First Ascents, Bad Weather And Tons Of Cheese Sandwiches In Kyrgyzstan

The last remaining eight eggs simmer in the pan while the familiar smell of fresh bread fills our kitchen tent. It's August 29th, and maybe it's our final day here in the Kaindy Valley. We've been trying to get flown out since yesterday. The weather conditions are too bad. Instead, we’re left with our last bottles of beer and some vodka. While Christof is seasoning the eggs, we receive a text message on the satellite phone, informing us that the helicopter will arrive in 40 minutes. We are surprised; nobody says a word. Shortly after, we hear the loud rotor noise of an MI8. Both pilots and the flight assistant smile at us—it feels exceptionally good to see other faces than our own. One final look back, and we are on our way to civilization.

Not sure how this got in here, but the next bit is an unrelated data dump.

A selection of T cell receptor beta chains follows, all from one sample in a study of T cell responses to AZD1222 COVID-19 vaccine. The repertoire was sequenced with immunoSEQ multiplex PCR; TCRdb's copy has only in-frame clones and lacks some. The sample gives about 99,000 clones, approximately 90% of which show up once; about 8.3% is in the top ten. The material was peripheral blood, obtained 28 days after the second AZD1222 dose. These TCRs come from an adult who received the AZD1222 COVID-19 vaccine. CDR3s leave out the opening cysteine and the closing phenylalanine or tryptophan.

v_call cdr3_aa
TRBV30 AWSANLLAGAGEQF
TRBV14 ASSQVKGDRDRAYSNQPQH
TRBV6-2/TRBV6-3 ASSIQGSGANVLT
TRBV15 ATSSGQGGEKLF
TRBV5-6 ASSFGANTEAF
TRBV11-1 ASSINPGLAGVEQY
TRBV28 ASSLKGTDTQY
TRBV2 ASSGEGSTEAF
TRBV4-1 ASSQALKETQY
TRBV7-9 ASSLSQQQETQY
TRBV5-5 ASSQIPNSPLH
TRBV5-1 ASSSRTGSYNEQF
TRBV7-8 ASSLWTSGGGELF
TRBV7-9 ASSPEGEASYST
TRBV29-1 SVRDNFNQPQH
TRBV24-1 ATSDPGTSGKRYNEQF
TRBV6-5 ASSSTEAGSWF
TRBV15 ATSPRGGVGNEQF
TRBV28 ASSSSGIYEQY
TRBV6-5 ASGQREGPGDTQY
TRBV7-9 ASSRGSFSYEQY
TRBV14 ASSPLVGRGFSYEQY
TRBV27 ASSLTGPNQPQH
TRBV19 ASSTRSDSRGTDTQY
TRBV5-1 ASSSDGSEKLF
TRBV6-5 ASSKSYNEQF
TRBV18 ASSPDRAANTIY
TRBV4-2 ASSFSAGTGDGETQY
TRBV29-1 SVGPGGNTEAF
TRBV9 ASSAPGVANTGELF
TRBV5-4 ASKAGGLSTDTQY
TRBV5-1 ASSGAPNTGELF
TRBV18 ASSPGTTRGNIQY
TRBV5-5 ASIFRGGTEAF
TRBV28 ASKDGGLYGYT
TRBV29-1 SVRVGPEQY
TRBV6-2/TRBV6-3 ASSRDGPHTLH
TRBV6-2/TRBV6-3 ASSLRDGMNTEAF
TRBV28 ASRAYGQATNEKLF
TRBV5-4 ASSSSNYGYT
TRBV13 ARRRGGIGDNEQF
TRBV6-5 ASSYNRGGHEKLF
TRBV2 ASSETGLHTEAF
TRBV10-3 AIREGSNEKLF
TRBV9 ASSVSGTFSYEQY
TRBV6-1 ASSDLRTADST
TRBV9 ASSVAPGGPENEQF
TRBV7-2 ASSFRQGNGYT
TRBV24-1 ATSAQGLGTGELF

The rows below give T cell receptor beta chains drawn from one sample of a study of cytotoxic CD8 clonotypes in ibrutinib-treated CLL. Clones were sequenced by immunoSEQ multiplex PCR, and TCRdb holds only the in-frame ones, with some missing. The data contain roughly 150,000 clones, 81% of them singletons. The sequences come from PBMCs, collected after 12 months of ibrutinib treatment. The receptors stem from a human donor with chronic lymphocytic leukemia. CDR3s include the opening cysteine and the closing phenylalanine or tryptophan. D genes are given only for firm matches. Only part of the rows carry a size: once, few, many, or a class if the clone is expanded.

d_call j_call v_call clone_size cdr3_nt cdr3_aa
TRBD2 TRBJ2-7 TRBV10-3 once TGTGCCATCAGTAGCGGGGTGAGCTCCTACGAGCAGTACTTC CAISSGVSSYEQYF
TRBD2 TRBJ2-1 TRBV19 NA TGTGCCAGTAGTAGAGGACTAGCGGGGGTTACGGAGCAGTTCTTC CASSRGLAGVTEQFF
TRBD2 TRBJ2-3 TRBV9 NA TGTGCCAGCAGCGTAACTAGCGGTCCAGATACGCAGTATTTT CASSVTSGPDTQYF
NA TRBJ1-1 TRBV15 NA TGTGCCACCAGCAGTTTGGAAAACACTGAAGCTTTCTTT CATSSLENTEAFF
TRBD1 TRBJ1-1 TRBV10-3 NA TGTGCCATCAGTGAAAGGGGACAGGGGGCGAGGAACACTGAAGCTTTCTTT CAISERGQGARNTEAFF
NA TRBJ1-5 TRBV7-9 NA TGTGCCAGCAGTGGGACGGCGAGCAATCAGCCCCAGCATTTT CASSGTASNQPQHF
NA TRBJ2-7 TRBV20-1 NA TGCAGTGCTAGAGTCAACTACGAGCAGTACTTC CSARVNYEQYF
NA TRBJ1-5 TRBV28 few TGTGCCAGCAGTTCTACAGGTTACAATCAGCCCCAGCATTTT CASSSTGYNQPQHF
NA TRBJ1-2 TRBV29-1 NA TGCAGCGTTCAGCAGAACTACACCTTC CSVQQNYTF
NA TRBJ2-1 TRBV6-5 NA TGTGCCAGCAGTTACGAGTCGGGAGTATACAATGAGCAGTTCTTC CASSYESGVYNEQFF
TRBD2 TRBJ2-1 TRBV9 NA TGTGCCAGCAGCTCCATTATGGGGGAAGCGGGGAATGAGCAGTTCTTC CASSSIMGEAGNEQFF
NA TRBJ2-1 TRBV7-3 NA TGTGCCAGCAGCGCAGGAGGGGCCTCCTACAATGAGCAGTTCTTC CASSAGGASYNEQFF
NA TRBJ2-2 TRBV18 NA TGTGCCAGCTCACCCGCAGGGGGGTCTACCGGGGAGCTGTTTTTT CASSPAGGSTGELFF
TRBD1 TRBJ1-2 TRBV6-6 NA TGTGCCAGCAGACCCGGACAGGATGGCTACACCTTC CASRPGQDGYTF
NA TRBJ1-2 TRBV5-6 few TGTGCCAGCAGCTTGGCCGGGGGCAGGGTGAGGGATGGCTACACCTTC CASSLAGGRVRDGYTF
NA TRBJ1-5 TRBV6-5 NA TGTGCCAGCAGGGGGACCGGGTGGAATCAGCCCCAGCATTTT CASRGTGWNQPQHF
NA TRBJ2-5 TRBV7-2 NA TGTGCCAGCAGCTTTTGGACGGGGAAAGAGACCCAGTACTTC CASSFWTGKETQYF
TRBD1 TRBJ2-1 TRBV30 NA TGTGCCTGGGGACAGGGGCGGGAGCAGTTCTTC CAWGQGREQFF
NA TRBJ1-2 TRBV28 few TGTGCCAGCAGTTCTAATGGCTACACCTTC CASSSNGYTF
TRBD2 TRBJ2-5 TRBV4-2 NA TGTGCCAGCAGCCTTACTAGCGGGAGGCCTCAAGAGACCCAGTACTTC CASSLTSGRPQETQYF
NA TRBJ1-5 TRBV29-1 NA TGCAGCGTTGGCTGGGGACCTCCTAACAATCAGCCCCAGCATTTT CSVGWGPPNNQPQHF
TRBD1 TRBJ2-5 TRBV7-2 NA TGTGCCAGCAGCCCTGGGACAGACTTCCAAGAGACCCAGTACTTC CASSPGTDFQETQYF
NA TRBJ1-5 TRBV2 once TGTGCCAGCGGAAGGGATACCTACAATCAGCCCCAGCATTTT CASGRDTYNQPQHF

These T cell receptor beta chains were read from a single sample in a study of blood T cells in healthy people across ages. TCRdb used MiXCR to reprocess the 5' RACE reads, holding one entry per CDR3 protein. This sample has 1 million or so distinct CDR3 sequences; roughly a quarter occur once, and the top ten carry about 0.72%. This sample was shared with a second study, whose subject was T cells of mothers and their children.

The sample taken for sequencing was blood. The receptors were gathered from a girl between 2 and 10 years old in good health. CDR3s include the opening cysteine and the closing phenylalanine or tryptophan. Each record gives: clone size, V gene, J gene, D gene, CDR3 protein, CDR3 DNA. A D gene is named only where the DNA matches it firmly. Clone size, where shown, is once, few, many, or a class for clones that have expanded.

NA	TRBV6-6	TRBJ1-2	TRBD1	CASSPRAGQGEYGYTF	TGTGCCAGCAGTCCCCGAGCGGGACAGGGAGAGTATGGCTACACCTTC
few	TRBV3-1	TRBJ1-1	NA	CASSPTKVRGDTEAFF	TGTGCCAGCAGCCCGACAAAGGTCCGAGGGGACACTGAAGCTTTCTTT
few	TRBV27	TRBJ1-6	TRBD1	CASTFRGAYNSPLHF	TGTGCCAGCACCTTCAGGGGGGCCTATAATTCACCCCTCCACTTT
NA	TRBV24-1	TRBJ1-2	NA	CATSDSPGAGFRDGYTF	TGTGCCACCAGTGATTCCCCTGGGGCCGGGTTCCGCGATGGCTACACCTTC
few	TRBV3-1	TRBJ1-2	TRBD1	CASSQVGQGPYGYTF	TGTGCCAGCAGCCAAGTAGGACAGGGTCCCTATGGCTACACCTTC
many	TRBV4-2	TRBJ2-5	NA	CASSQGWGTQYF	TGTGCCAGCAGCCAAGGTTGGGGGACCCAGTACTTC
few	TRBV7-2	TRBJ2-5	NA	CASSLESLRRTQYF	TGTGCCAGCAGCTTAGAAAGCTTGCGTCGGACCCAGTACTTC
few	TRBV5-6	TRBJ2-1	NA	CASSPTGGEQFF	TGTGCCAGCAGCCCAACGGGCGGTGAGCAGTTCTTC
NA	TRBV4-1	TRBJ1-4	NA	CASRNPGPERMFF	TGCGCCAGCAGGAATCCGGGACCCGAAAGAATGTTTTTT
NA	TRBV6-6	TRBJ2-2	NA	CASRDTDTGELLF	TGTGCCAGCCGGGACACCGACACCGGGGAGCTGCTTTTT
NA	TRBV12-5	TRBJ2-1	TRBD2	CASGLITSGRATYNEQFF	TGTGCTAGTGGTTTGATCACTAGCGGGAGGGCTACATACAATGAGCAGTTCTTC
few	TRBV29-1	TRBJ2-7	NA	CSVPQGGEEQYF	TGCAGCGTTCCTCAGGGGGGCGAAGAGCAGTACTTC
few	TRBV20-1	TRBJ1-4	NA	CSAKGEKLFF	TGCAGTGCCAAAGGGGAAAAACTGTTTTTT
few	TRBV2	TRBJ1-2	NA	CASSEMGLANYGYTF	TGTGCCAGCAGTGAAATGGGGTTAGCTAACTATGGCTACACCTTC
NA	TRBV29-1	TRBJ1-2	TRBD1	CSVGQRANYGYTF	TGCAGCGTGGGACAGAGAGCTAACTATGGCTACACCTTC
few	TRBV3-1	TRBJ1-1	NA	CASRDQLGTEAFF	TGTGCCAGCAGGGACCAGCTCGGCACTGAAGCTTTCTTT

We'd picked the Kaindy valley for some good old-fashioned mountaineering in a foreign country, without a guide or lots of information at hand. We chose Kyrgyzstan specifically because it's so far away, and for the foreign and exotic sound of its name. We leaned over a Google Maps printout and picked the Kaindy Valley as our exact destination. When we searched the web, all we found were a few images and very limited intel. We agreed this would be the perfect destination, satisfying our craving for the wild and the unknown. We hired a local agency to organize the local transport. Several people told us the conditions are far too unstable, the effort too great. But we were not willing to let go of our plan.